Rob Carrick article highlights benefits of working with Deposit Brokers
The RDBA and Broker Advantage Index were cited by Rob Carrick in the Globe & Mail. In his article he describes the advantages of working with a deposit broker.
Read the article re-posted below as it appeared in the Globe & Mail’s Report on Business.
How to beat the banks on GIC rates
There is no end to the indignity of being a conservative investor these days.
To start, rates on guaranteed investment certificates are ultralow by historical standards. Adding to the pain is the fact that GIC issuers have barely responded, if at all, to the rate increases initiated by the Bank of Canada in the second half of last year. One way to fight back as an investor is to use a deposit broker.
A deposit broker is like a mortgage broker – you benefit as a client by getting access to a variety of interest rates offered by multiple firms rather than dealing with a company selling just its own products. How much of a rate advantage is there with a deposit broker? According to the new Broker Advantage Index, a deposit broker can typically get you an additional percentage point of interest or more compared to the posted rates at big banks.
The index was created by the Registered Deposit Brokers Association, which oversees professional standards for deposit brokers. As of early 2018, the index showed the average of the Top Five rates offered by association members on one-year GICs was 1.49 percentage points higher than the big banks at 2.22 per cent. The advantage for three-year GICs was slightly less pronounced – an average rate for the brokers of 2.65 per cent, or 1.30 points ahead of the banks. The five-year average broker rate was 2.88 per cent, or 1.28 points above the banks.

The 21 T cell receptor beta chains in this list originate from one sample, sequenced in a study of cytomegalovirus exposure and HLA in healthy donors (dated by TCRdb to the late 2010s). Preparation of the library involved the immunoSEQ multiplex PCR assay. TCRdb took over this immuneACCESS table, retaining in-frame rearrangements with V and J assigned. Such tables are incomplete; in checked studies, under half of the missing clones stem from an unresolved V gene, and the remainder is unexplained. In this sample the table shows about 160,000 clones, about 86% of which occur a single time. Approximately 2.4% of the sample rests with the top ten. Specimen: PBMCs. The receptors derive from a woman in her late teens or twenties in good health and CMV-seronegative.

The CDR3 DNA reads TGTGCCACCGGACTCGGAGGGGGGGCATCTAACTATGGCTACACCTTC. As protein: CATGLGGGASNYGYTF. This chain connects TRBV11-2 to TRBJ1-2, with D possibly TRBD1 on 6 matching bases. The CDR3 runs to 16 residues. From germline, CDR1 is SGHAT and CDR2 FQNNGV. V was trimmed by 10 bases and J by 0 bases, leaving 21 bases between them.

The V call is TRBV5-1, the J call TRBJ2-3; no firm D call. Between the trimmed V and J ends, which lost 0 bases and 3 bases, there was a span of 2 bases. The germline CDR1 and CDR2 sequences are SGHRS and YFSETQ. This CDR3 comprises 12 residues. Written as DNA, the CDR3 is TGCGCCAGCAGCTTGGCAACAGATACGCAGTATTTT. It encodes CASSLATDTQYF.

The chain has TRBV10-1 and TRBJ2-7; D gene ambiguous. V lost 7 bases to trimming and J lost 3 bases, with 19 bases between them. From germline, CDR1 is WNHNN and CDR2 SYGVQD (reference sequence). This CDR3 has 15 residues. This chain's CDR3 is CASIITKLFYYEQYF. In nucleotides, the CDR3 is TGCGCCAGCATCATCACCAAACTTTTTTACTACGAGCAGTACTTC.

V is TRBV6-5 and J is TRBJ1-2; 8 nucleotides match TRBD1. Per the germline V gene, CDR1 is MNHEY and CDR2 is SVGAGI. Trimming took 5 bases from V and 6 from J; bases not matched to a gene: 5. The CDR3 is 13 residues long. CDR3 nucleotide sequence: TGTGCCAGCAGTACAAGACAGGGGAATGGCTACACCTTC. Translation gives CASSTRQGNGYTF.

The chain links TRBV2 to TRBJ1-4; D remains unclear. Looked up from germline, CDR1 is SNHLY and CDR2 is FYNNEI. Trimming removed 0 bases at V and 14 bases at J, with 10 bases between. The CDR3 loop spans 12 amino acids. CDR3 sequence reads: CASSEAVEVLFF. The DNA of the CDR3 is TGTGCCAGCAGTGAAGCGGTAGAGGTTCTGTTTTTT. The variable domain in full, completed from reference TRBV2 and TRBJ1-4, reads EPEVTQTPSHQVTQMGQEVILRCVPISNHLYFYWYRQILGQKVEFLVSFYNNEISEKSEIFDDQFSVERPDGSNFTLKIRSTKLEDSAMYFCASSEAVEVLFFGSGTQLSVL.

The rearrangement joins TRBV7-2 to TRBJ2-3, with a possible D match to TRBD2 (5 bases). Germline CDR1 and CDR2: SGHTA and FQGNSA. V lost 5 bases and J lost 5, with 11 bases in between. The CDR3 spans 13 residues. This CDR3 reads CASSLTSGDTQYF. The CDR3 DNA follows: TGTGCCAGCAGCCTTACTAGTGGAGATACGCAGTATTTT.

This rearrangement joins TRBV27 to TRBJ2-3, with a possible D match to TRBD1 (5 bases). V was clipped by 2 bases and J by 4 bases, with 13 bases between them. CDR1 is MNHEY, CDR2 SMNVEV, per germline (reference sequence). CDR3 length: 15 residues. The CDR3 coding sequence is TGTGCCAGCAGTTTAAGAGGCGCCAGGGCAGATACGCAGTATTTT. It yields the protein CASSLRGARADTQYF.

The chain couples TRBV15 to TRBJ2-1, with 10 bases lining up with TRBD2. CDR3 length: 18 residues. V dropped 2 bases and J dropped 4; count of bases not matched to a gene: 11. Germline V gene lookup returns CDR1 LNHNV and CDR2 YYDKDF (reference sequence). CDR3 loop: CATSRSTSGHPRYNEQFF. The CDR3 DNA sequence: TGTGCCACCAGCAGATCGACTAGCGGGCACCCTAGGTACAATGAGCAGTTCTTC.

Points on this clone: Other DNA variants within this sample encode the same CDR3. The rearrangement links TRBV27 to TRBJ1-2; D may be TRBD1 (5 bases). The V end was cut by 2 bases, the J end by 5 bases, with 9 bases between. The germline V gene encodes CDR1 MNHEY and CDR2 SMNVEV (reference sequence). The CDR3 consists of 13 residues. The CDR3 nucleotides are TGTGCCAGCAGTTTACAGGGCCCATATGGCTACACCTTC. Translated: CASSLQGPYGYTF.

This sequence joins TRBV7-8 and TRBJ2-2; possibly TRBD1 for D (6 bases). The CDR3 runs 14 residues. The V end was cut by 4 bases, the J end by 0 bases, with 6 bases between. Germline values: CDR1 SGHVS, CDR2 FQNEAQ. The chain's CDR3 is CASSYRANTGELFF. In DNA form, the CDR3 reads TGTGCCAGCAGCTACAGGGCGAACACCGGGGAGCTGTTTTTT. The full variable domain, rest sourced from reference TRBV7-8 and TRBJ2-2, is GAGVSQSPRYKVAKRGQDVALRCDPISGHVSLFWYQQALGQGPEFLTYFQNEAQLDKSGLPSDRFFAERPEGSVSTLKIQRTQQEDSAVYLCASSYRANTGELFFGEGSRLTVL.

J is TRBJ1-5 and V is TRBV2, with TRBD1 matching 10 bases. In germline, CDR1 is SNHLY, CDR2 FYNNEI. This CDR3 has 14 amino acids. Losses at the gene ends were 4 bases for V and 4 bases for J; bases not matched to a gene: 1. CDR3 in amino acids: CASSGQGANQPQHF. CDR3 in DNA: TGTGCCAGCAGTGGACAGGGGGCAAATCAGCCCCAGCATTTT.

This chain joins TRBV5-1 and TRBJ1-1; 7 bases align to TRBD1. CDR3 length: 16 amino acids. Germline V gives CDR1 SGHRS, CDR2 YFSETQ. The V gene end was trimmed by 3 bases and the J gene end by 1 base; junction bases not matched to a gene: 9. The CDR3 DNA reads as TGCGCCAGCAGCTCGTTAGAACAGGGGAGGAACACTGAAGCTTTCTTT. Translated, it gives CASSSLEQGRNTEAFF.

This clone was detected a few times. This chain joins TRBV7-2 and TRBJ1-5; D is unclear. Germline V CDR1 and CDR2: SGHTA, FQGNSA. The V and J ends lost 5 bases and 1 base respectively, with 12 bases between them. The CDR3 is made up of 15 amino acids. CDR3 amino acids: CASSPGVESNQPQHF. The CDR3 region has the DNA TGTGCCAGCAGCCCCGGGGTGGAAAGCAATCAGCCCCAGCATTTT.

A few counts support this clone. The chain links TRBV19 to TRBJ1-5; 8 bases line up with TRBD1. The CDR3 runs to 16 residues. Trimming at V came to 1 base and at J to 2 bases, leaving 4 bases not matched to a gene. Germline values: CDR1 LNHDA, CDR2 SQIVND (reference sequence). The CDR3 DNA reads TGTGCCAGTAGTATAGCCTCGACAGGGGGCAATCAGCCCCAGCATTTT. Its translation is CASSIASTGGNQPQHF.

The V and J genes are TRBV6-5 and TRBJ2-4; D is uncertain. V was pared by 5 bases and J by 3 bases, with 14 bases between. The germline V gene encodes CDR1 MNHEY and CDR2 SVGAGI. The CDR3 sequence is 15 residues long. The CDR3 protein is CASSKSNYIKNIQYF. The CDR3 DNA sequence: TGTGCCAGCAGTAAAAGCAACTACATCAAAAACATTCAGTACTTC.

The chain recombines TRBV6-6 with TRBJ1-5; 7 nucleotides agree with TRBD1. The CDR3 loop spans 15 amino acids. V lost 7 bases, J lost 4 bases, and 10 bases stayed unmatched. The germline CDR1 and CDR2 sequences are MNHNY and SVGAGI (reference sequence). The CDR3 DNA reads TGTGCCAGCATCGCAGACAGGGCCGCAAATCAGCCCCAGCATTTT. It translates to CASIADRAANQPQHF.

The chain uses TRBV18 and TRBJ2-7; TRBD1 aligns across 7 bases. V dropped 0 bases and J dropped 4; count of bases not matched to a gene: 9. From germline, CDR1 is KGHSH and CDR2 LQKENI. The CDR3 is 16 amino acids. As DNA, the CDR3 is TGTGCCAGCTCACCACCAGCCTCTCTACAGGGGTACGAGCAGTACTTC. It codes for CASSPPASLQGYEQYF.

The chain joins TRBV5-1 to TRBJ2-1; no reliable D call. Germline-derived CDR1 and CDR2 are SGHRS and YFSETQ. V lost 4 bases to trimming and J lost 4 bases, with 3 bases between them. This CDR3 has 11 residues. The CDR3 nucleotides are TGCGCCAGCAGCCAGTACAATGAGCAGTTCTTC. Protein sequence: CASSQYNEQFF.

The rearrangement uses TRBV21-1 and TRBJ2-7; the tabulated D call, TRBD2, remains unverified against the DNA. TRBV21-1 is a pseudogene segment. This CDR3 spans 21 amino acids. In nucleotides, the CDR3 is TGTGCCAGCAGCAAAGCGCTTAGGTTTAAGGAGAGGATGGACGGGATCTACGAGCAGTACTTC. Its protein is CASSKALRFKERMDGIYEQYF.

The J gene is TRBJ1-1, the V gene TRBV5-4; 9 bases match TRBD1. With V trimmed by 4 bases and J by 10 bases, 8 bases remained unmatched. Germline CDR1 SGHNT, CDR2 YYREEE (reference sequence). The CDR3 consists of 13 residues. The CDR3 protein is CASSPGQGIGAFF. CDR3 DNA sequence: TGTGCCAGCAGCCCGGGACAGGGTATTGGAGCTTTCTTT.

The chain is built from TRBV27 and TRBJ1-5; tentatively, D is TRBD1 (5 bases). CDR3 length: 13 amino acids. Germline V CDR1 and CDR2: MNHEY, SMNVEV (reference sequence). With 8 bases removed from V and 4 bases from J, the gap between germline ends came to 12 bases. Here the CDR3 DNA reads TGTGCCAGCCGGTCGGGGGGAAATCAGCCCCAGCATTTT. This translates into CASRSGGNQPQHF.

You can do slightly better than these broker rates. The online banks Hubert Financial and Motive Financial were offering a five-year GIC at 3 per cent at the beginning of 2018, as was Oaken Financial. Brokers don’t typically offer rates from these players. You have to deal with them directly, either online or by phone.
If you buy GICs from a big bank, you can always try asking for an interest-rate bonus. But with several banks posting a rate of 1.6 per cent for five years, a decent-size rate bonus of 0.5 of a point brings you only to 2.1 per cent. You’re still well behind the best broker rates.
Beyond higher rates than the big banks, the benefit of dealing with a deposit broker is the service of having someone handle all the paper work for you while ensuring you stay onside with deposit insurance rules. Brokers are paid by GIC issuers – clients pay no commissions or fees.